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July 7th, 2009
10:14 AM ET

CDC launches environmental health site

By David S. Martin
CNN Medical Senior Producer

If you’re like me, you try to exercise and eat a diet with lots of fruits and vegetables. The hope, of course, is that a healthy lifestyle leads to good health. It doesn’t always work out that way.

There are two things we don’t control when we sit down at the table or head to the gym. The first is our genes. We may have a family history of heart disease or Alzheimer’s. The second is the environment: The air we breathe, the water we drink, chemicals we ingest, all can have a subtle but profound affect on our long-term health.

This year, perhaps as never before, the federal government is recognizing this link between health and the environment.

The Centers for Disease Control and Prevention today launched the Web-based Environmental Public Health Tracking Network. The site is designed to track links between air and water pollutants and such chronic conditions as asthma, heart disease, cancer and childhood lead poisoning.

As of now, the tracking network only covers 16 states (California, Connecticut, Florida, Maine, Maryland, Massachusetts, Missouri, New Hampshire, New Jersey, New Mexico, New York, Oregon, Pennsylvania, Utah, Washington, Wisconsin) and New York City.

The CDC plans to add five more sites this summer and hopes to eventually include all 50 states.

The tracking network will help the government respond more quickly to environmental health problems and also improve our understanding of the connection between environment and health, said Dr. Howard Frumkin, director of the CDC’s National Center for Environmental Health, in a news release.

That’s also what prompted the National Institute of Child Health and Human Development to embark on a 21-year study that will follow 100,000 children from the womb to adulthood. The agency began signing up study participants in January.

All this focus on the environment and health is a reminder that while we inhabit a globe, we don’t live in a bubble.

Has the environment ever made you sick?

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soundoff (7 Responses)
  1. Lauren R. Wheeling, WV

    There was a plastics company that was upwind of my parents home, and I remember my mother talking about this place, Poly-Rez (no longer in business) becasue of the smells associated with them. When the EPA banned them from "venting", they started "venting" at night. That's the summer I woke up a couple times a week so sick to my stomach from the smell I didn't always make it to the bathroom. I was around 10 years old. After they were shut down, I never got the sickies at night again, but I worry about whatthe heck it was that was "vented'.

    Also there was a neighbor who burned railroad ties in his fireplace. My mother used to complain about the smell (off her bedroom). She was a chemist, so she knew exactly how scary the situation was. She also died from lung cancer a few years after the neighbor started doing this.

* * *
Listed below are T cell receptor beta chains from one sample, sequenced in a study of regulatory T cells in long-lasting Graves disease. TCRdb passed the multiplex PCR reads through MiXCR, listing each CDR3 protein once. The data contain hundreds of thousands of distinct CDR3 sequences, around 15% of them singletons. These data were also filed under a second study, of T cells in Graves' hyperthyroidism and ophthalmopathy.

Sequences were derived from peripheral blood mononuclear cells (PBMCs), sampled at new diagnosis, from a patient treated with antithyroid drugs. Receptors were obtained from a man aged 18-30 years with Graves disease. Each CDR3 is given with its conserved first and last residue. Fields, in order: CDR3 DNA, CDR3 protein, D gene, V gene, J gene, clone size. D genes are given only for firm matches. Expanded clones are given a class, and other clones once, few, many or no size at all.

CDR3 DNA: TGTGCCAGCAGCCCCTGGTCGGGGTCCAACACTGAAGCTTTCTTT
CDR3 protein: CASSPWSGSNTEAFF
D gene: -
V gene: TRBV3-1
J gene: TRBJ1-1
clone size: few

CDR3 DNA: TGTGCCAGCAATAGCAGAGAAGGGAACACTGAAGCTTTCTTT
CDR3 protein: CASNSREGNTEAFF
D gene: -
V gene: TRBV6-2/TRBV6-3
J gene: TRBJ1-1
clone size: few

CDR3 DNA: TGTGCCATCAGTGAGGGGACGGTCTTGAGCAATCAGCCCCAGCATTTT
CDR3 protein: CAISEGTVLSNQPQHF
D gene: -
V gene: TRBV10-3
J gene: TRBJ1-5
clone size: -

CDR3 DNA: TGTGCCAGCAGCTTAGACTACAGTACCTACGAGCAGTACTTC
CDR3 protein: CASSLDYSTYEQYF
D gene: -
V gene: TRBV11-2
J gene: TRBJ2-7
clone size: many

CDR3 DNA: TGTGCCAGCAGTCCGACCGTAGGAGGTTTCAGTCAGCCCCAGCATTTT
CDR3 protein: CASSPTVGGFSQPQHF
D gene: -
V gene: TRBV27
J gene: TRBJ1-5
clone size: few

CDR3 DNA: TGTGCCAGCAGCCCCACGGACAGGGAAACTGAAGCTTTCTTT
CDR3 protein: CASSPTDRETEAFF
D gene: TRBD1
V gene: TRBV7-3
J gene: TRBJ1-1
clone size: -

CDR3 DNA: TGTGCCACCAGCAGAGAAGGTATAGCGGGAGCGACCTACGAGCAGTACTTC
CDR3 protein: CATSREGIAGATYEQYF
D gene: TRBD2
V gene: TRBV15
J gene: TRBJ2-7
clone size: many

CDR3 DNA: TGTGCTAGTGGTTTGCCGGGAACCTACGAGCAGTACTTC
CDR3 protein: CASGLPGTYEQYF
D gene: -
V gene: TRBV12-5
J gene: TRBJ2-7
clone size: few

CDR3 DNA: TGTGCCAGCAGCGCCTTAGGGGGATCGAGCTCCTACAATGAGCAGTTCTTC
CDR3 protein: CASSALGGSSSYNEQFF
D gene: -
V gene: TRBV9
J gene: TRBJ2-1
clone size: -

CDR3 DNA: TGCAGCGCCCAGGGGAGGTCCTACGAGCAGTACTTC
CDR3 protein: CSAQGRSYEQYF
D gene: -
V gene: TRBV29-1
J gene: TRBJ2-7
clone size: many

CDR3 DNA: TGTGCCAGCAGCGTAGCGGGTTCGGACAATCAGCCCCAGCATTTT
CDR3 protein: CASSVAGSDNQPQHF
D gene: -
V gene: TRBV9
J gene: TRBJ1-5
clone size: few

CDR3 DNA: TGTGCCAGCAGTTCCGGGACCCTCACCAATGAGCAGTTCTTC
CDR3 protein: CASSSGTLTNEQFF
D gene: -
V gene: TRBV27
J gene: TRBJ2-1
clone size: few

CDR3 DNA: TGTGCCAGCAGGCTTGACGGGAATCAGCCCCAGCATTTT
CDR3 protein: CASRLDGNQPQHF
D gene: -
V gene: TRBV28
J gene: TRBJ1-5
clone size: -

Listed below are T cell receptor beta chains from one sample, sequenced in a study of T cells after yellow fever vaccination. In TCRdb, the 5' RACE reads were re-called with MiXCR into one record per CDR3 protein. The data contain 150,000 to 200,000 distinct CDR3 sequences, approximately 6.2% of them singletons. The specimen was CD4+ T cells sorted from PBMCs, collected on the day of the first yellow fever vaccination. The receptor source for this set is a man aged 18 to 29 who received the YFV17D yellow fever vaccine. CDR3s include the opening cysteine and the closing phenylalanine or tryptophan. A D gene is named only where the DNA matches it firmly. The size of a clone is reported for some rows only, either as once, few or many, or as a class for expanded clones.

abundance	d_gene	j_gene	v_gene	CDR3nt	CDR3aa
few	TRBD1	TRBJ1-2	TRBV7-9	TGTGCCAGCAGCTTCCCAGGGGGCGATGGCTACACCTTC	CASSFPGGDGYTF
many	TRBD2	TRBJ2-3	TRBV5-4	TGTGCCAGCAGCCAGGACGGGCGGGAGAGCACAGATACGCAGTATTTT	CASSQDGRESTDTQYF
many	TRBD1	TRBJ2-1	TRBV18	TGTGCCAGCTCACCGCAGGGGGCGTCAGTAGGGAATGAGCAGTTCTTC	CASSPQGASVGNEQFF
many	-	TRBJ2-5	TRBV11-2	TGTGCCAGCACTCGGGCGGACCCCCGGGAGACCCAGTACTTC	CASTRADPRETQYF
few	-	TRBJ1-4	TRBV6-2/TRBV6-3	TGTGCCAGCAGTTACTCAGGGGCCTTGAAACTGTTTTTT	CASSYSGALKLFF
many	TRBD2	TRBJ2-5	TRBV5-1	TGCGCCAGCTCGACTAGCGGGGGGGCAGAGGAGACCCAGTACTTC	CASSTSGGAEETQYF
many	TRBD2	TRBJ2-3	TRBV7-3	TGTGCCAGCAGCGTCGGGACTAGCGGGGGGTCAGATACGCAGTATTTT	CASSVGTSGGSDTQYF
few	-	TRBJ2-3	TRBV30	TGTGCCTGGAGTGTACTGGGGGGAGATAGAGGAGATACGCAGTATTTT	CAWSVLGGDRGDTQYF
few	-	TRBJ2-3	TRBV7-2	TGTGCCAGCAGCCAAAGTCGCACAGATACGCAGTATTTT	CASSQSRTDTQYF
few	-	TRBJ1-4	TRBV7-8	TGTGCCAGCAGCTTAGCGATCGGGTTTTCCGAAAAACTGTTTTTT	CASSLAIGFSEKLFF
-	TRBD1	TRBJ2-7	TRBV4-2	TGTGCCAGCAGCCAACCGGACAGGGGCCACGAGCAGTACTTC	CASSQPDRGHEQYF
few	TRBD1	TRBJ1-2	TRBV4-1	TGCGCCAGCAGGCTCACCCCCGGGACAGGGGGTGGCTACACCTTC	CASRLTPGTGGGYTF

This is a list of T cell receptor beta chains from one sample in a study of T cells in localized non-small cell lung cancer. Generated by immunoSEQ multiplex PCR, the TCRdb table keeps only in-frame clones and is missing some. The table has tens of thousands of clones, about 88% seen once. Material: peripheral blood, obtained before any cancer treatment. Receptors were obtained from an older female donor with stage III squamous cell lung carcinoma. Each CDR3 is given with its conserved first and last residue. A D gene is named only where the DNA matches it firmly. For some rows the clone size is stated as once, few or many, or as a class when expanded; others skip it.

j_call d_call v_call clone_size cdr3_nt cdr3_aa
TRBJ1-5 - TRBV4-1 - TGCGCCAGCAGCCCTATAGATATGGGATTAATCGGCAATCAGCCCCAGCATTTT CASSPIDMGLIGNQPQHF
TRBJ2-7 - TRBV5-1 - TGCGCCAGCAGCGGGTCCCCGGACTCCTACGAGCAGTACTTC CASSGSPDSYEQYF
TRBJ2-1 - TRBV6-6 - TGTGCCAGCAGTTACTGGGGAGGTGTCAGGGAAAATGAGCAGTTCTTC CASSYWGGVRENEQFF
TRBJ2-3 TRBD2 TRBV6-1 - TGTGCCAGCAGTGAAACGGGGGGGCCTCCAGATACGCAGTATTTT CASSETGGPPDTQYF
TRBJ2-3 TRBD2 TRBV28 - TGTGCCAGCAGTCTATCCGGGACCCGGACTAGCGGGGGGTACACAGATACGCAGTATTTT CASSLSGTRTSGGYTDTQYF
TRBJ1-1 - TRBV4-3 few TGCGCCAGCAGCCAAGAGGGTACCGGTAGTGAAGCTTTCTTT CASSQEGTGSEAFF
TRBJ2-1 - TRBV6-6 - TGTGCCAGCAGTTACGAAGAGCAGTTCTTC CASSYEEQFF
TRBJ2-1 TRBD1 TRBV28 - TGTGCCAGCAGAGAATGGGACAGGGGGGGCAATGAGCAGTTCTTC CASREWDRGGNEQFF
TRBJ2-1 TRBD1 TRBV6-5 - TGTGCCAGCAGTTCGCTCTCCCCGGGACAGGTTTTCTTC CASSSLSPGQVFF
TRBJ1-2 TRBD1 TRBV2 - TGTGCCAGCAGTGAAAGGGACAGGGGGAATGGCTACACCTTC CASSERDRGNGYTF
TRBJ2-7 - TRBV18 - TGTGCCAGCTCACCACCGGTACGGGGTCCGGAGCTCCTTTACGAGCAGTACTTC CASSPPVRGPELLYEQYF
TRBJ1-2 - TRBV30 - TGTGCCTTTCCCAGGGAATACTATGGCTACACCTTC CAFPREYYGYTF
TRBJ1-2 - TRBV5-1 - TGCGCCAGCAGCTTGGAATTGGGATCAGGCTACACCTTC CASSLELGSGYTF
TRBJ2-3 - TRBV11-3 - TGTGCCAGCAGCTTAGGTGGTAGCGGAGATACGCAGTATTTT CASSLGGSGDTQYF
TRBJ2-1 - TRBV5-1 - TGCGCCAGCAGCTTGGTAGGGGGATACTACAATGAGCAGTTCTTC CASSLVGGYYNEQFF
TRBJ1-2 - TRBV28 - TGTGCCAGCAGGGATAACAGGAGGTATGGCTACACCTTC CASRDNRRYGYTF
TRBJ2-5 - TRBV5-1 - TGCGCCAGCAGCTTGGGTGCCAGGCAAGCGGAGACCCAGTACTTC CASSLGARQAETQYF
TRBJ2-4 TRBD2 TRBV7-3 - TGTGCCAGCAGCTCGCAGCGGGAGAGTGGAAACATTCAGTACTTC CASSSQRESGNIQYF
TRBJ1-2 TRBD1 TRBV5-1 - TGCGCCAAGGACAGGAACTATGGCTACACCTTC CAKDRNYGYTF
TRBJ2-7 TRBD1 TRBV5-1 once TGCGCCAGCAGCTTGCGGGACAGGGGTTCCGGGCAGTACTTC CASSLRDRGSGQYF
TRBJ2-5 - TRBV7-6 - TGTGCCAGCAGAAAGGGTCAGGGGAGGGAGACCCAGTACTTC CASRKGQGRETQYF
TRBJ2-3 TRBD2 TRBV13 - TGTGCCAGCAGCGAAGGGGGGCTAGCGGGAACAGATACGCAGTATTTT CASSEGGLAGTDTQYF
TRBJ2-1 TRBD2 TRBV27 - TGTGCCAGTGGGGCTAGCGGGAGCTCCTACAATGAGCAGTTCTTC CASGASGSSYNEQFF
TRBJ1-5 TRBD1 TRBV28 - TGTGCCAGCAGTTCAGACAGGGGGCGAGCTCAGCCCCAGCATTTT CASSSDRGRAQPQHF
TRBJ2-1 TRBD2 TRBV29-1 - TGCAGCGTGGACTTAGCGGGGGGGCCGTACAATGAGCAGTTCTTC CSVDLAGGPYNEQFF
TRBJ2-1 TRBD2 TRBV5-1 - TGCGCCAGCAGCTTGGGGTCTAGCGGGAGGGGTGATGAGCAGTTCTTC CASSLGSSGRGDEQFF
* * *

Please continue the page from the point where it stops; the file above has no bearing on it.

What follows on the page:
July 7, 2009 at 15:55 | Report abuse | Reply
  2. Justin Smith

    I developed Asthma, Fibromyalgia, Chronic Fatigue Syndrome, and Osteoarthritis during Christmas of 1998. I live in Indiana. My parents live in Florida, THEY have developed Asthma also. There is no family history of Asthma. Incidences of Asthma have sky rocketed. Iinstead of making corporations clean up the air, the Government allows corporations to, instead, make money selling meds for Asthma. They make us sick and then make money off of our sickness.
    jus

    July 8, 2009 at 12:05 | Report abuse | Reply
  3. nug

    I grew up next door to an oil refinery. Every day at 5p.m. the refinery would pump out a smoke that smelled like sulfur. The odor stayed in the air for hours. I've always wondered what effect that may have had on my and others' health. I'll definately check out the tracking on the CDC site.

    July 9, 2009 at 12:17 | Report abuse | Reply
  4. Joe

    It is easy to judge things by the smells they produce however we should take precautions so as not to become the "miasamists" of old. In 19th century london the cholera plagues were thought to be due to the "miasma" or bad smell that hung in the air of london. In order to counteract this public health care policies were enacted which did not only did not solve the problem of cholera, which is actually transmitted via contaminated water, but rather they exacerbated the problem with their policies. A tool like this new environmental tool may be excellent at providing information but we must not lose sight of the bigger picture and make the mistakes of the past.

    July 12, 2009 at 02:48 | Report abuse | Reply
  5. Linda C Spencer

    I am writing concerning our health. The county and White Oak Plantation in Nassau County Florida put coalfire ash on the road . We are dying from this ash dust it's unbeardable down I'm down with all kinds of stuff. Have no insurance but have tried to report this for over 3 years. My grandson plays out he has to go to the doctor. 3 people next door are now on the inhalers never was sick in their lives so can you help me with this by who do I get help from.

    July 22, 2009 at 12:08 | Report abuse | Reply
  6. Olive

    That was very well written.

    July 22, 2009 at 12:31 | Report abuse | Reply
  7. Olive

    YOU ARE A GREAT WRITER!!!

    July 22, 2009 at 12:33 | Report abuse | Reply

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Get a behind-the-scenes look at the latest stories from CNN Chief Medical Correspondent, Dr. Sanjay Gupta, Senior Medical Correspondent Elizabeth Cohen and the CNN Medical Unit producers. They'll share news and views on health and medical trends - info that will help you take better care of yourself and the people you love.